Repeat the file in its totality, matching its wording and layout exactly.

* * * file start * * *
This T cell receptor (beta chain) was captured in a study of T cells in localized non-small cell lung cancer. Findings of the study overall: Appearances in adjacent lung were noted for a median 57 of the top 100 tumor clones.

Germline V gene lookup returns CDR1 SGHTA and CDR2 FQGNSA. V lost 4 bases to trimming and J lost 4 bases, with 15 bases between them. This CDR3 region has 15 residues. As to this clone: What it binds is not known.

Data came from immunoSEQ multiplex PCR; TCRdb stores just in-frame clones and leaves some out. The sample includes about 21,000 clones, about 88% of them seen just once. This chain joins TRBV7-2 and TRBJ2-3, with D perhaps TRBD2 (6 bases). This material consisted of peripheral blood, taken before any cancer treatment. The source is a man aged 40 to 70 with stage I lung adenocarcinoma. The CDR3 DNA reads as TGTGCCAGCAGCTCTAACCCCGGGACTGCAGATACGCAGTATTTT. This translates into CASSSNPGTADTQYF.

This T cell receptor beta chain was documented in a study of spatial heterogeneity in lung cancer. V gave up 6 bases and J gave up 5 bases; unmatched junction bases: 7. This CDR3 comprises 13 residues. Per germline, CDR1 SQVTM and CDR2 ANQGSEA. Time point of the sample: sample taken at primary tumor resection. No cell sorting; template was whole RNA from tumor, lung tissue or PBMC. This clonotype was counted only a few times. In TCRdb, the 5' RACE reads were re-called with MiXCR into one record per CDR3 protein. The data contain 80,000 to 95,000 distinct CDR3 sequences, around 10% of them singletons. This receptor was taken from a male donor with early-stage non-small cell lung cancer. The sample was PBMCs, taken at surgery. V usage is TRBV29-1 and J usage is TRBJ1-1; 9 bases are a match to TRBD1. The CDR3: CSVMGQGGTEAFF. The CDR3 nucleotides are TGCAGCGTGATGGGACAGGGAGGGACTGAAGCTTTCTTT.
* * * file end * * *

This T cell receptor (beta chain) was captured in a study of T cells in localized non-small cell lung cancer. Findings of the study overall: Appearances in adjacent lung were noted for a median 57 of the top 100 tumor clones.

Germline V gene lookup returns CDR1 SGHTA and CDR2 FQGNSA. V lost 4 bases to trimming and J lost 4 bases, with 15 bases between them. This CDR3 region has 15 residues. As to this clone: What it binds is not known.

Data came from immunoSEQ multiplex PCR; TCRdb stores just in-frame clones and leaves some out. The sample includes about 21,000 clones, about 88% of them seen just once. This chain joins TRBV7-2 and TRBJ2-3, with D perhaps TRBD2 (6 bases). This material consisted of peripheral blood, taken before any cancer treatment. The source is a man aged 40 to 70 with stage I lung adenocarcinoma. The CDR3 DNA reads as TGTGCCAGCAGCTCTAACCCCGGGACTGCAGATACGCAGTATTTT. This translates into CASSSNPGTADTQYF.

This T cell receptor beta chain was documented in a study of spatial heterogeneity in lung cancer. V gave up 6 bases and J gave up 5 bases; unmatched junction bases: 7. This CDR3 comprises 13 residues. Per germline, CDR1 SQVTM and CDR2 ANQGSEA. Time point of the sample: sample taken at primary tumor resection. No cell sorting; template was whole RNA from tumor, lung tissue or PBMC. This clonotype was counted only a few times. In TCRdb, the 5' RACE reads were re-called with MiXCR into one record per CDR3 protein. The data contain 80,000 to 95,000 distinct CDR3 sequences, around 10% of them singletons. This receptor was taken from a male donor with early-stage non-small cell lung cancer. The sample was PBMCs, taken at surgery. V usage is TRBV29-1 and J usage is TRBJ1-1; 9 bases are a match to TRBD1. The CDR3: CSVMGQGGTEAFF. The CDR3 nucleotides are TGCAGCGTGATGGGACAGGGAGGGACTGAAGCTTTCTTT.